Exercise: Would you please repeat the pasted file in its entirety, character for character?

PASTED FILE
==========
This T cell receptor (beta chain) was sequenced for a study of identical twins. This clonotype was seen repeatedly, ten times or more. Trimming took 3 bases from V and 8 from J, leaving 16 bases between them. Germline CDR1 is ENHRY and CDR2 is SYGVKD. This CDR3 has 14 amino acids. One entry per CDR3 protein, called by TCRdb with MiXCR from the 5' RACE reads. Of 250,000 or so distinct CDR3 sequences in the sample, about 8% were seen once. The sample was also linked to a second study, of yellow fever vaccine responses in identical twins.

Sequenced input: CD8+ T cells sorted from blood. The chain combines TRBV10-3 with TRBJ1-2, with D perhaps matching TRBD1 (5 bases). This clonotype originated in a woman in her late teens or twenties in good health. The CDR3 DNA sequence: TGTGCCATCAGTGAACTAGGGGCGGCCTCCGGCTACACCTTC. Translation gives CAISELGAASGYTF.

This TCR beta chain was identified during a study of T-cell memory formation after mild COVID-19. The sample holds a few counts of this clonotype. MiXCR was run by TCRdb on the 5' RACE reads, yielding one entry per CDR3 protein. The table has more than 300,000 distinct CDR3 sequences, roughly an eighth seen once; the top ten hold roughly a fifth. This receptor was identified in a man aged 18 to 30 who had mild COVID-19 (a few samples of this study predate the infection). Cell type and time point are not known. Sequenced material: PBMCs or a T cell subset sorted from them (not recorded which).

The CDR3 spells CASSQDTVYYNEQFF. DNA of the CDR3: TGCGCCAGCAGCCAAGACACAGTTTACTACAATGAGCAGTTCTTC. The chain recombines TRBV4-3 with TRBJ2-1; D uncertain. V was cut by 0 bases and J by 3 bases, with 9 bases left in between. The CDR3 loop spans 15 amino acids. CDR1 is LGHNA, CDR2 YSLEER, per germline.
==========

This T cell receptor (beta chain) was sequenced for a study of identical twins. This clonotype was seen repeatedly, ten times or more. Trimming took 3 bases from V and 8 from J, leaving 16 bases between them. Germline CDR1 is ENHRY and CDR2 is SYGVKD. This CDR3 has 14 amino acids. One entry per CDR3 protein, called by TCRdb with MiXCR from the 5' RACE reads. Of 250,000 or so distinct CDR3 sequences in the sample, about 8% were seen once. The sample was also linked to a second study, of yellow fever vaccine responses in identical twins.

Sequenced input: CD8+ T cells sorted from blood. The chain combines TRBV10-3 with TRBJ1-2, with D perhaps matching TRBD1 (5 bases). This clonotype originated in a woman in her late teens or twenties in good health. The CDR3 DNA sequence: TGTGCCATCAGTGAACTAGGGGCGGCCTCCGGCTACACCTTC. Translation gives CAISELGAASGYTF.

This TCR beta chain was identified during a study of T-cell memory formation after mild COVID-19. The sample holds a few counts of this clonotype. MiXCR was run by TCRdb on the 5' RACE reads, yielding one entry per CDR3 protein. The table has more than 300,000 distinct CDR3 sequences, roughly an eighth seen once; the top ten hold roughly a fifth. This receptor was identified in a man aged 18 to 30 who had mild COVID-19 (a few samples of this study predate the infection). Cell type and time point are not known. Sequenced material: PBMCs or a T cell subset sorted from them (not recorded which).

The CDR3 spells CASSQDTVYYNEQFF. DNA of the CDR3: TGCGCCAGCAGCCAAGACACAGTTTACTACAATGAGCAGTTCTTC. The chain recombines TRBV4-3 with TRBJ2-1; D uncertain. V was cut by 0 bases and J by 3 bases, with 9 bases left in between. The CDR3 loop spans 15 amino acids. CDR1 is LGHNA, CDR2 YSLEER, per germline.